Indeed, watching Biden struggle with not-quite-apologies while his wife struggles to defend him puts many people in mind of the Clinton '90s. You might say this is a strategy that looks old and doesn't work like new. Spend ten minutes on Twitter, and it becomes clear that if Joe does eventually emerge as the nominee, there will be those who see Biden as everything that has been wrong with the Democratic Party—and what led us to Trump. As the prominent feminist writer Rebecca Traister put it to me, "He has represented everything I have disliked about my party over the past five decades." She then enumerated his failures: mismanaging the Anita Hill hearings, backtracking on school desegregation, helping to write the 1994 crime bill, voting for welfare reform, objecting to the Freedom of Choice Act, describing Obama as "clean and articulate." "He's not a bad person. It's just this comfy white paternalism."

There's also this fuzzy perception that Biden has been running for president since the Nixon years, when, in fact, he ran twice, 20 years apart—in 1988 and 2008. He got out early both times—first because of evidence that he plagiarized speeches and then, in '08, because he came in fifth in the Iowa caucuses, getting less than 1 percent of the vote, just as the Clinton/Obama juggernaut obliterated everyone in its path.

When I first sit down with Jill in late April, she seems to intuit that things could get ugly. "I definitely know that there's going to be pressure on the family," she says as her grandchildren all settle on the screen porch, entranced by phones and laptops. "They know it—this isn't new to us. There has been pressure before. We know what we're getting into. . . ." Here a look of concern crosses her face, as if to acknowledge how radically the norms and rules have changed (or have ceased to matter) in the Trump era—borne out most ominously with the revelation that Trump thinks it's perfectly appropriate to have the Department of Justice investigate Joe Biden's son Hunter, who was a board member of a gas company in Ukraine while his father was vice president. "We also don't know what we're getting into." She pauses. "We don't know what's to come. And so because Joe is the front-runner he's going to be attacked from now until the primaries and caucuses. I don't know that you can ever be ready for it. I think Joe and I are used to the criticism, maybe, but I'm hoping that they don't criticize my kids. I hope that people are decent about that. I know Joe will be decent. He will not be bad-mouthing other Democrats."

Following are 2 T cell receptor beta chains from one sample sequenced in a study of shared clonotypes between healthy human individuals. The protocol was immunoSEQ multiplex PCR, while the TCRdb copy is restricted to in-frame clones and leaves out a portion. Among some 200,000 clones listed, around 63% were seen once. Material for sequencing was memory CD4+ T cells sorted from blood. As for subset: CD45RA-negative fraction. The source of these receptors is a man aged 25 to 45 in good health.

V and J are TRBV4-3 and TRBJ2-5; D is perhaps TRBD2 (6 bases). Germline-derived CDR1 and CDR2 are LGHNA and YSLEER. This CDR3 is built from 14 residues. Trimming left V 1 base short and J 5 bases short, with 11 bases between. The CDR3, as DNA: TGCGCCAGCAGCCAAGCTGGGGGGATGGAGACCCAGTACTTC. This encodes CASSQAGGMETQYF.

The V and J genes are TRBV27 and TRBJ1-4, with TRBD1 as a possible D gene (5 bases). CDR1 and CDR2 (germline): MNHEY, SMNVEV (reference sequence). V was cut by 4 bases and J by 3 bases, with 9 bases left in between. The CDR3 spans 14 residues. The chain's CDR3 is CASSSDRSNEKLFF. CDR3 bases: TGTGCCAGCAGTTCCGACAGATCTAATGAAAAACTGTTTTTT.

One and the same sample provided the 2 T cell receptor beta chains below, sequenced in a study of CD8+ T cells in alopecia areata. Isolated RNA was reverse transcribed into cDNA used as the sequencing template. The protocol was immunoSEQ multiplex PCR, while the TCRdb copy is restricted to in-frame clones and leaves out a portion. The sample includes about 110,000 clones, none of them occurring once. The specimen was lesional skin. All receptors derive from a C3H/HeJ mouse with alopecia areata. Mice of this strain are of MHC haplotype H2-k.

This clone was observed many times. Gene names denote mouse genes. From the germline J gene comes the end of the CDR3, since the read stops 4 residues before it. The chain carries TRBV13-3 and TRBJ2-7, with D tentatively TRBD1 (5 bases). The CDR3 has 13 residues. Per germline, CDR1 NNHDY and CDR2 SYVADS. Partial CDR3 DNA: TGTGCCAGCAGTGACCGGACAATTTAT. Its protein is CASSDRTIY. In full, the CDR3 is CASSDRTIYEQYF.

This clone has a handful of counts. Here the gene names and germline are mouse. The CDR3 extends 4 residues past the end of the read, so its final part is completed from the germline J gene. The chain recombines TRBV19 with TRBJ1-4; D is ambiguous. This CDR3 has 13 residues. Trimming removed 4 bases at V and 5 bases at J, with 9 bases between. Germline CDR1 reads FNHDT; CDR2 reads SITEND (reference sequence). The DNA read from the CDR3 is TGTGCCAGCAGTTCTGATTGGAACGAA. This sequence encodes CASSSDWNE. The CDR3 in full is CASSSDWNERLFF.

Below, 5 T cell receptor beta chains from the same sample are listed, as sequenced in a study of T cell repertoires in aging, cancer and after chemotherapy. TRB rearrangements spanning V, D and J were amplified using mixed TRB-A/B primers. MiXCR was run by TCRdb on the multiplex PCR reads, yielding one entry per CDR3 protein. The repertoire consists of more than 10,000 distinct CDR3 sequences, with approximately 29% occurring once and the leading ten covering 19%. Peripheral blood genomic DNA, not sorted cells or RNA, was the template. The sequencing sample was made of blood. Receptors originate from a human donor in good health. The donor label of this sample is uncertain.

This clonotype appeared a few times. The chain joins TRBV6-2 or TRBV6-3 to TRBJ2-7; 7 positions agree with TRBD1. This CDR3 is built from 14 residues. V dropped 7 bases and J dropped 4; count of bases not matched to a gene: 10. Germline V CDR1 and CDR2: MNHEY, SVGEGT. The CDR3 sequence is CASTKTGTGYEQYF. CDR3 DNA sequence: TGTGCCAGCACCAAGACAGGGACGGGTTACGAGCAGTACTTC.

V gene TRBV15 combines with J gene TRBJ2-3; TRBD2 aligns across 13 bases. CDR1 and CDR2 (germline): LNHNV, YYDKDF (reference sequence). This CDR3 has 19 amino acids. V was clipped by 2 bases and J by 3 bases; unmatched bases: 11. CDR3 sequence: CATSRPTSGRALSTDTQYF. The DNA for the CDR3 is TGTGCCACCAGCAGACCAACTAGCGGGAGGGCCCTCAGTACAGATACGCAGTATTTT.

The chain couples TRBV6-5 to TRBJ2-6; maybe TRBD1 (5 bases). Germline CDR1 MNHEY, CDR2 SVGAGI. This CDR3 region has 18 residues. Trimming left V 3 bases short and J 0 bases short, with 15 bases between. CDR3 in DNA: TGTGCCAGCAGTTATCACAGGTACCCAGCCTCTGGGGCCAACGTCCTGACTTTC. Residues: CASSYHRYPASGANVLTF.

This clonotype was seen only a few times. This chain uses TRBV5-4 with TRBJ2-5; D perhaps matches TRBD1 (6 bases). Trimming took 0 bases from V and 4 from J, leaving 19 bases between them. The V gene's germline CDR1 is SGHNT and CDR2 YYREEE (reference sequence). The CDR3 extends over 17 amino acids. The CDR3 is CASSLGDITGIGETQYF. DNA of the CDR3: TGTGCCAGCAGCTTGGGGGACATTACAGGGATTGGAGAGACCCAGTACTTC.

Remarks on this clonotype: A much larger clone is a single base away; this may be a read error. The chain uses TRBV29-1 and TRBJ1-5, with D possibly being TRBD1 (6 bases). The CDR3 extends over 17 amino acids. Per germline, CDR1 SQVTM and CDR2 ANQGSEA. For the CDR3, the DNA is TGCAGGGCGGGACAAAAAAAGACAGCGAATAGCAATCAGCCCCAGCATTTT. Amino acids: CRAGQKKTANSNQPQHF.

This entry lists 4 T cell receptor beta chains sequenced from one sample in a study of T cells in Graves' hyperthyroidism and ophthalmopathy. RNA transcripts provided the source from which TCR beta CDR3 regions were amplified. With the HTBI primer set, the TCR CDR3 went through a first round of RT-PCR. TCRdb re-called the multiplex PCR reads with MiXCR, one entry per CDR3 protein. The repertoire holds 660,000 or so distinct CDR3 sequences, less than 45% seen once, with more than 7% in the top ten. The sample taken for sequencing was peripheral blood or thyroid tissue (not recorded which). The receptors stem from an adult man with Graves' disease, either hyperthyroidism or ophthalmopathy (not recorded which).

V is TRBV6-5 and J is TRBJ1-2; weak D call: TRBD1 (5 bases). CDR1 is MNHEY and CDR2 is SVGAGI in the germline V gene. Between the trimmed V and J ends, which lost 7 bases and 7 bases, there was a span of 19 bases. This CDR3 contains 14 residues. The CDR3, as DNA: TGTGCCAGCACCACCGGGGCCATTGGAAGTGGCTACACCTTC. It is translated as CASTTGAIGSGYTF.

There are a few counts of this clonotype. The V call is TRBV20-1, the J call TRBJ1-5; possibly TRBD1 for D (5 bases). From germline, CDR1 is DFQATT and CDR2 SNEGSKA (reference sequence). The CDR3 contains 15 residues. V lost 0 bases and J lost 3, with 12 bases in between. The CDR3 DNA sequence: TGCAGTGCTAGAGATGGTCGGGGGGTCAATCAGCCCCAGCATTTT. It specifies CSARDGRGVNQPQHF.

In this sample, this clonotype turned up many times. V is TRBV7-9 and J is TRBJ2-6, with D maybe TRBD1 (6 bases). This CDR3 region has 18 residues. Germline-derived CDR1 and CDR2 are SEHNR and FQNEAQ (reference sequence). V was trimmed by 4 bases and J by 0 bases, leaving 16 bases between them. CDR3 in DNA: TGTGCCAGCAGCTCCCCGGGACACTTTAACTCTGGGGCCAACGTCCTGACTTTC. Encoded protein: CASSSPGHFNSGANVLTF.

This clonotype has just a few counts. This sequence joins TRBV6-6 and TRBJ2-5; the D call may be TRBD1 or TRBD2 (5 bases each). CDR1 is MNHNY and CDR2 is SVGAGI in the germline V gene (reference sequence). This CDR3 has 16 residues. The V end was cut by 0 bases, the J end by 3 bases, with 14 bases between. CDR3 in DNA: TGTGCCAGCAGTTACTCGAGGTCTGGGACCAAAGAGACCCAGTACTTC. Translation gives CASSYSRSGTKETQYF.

I bring up the miraculously diverse field of Democratic presidential candidates. "I think it's great," says Jill. "I think maybe now more people will get involved in politics. Because if you have to think of a positive effect of Trump, that could be one of them: that more people have said, 'Hey, we're not going to put up with this.' And thank God more women are running. And they're interesting and they're doing it for the right reasons. If you have to find the silver lining, that's it."

But, I say, these primaries can be——

"Vicious," she says. "Yes, they are. We've had a bite of that apple."

THE NEXT MORNING, I head back to the house at 9:00 a.m. and notice a plaque hanging above the front door that I missed the day before in my rush to get out of the rain. It reads A PROMISE KEPT, and I assume it must have a political connotation, given that keeping promises is pretty much your life's work if you're the longest-serving U.S. senator in the history of Delaware. "The promise kept was actually this house!" says Jill, laughing. Joe put up that plaque, she says, "because he kept saying, 'When I write my book, I'll buy you a beach house.' " (The Bidens signed a reported $8 million three-book deal at the end of the Obama administration, making such a thing possible.) This morning, Jill's wearing pale-blue skinny jeans that match her eyes, a clingy cream-colored cashmere sweater, and platform wedge sandals that lace up her ankles. She is tan and blonde, with a tangle of fine gold chains around her neck. She tells me this was the first house they looked at, and she knew instantly it was the one. But Joe thought it was too expensive and wanted to see more. "He loves to look at houses," says Jill. "It's one of his things." They checked out two dozen more, and each time, Jill leveled him with a look: "Joe . . . you already know the house I like." Finally someone on his staff said, "For God's sake, just buy her the house she wants!" and he did. "I wanted it to be the kind of place where you can come in in your wet bathing suit and bare feet and I can just take the broom and brush out the sand. And that's what this is. Everything's easy."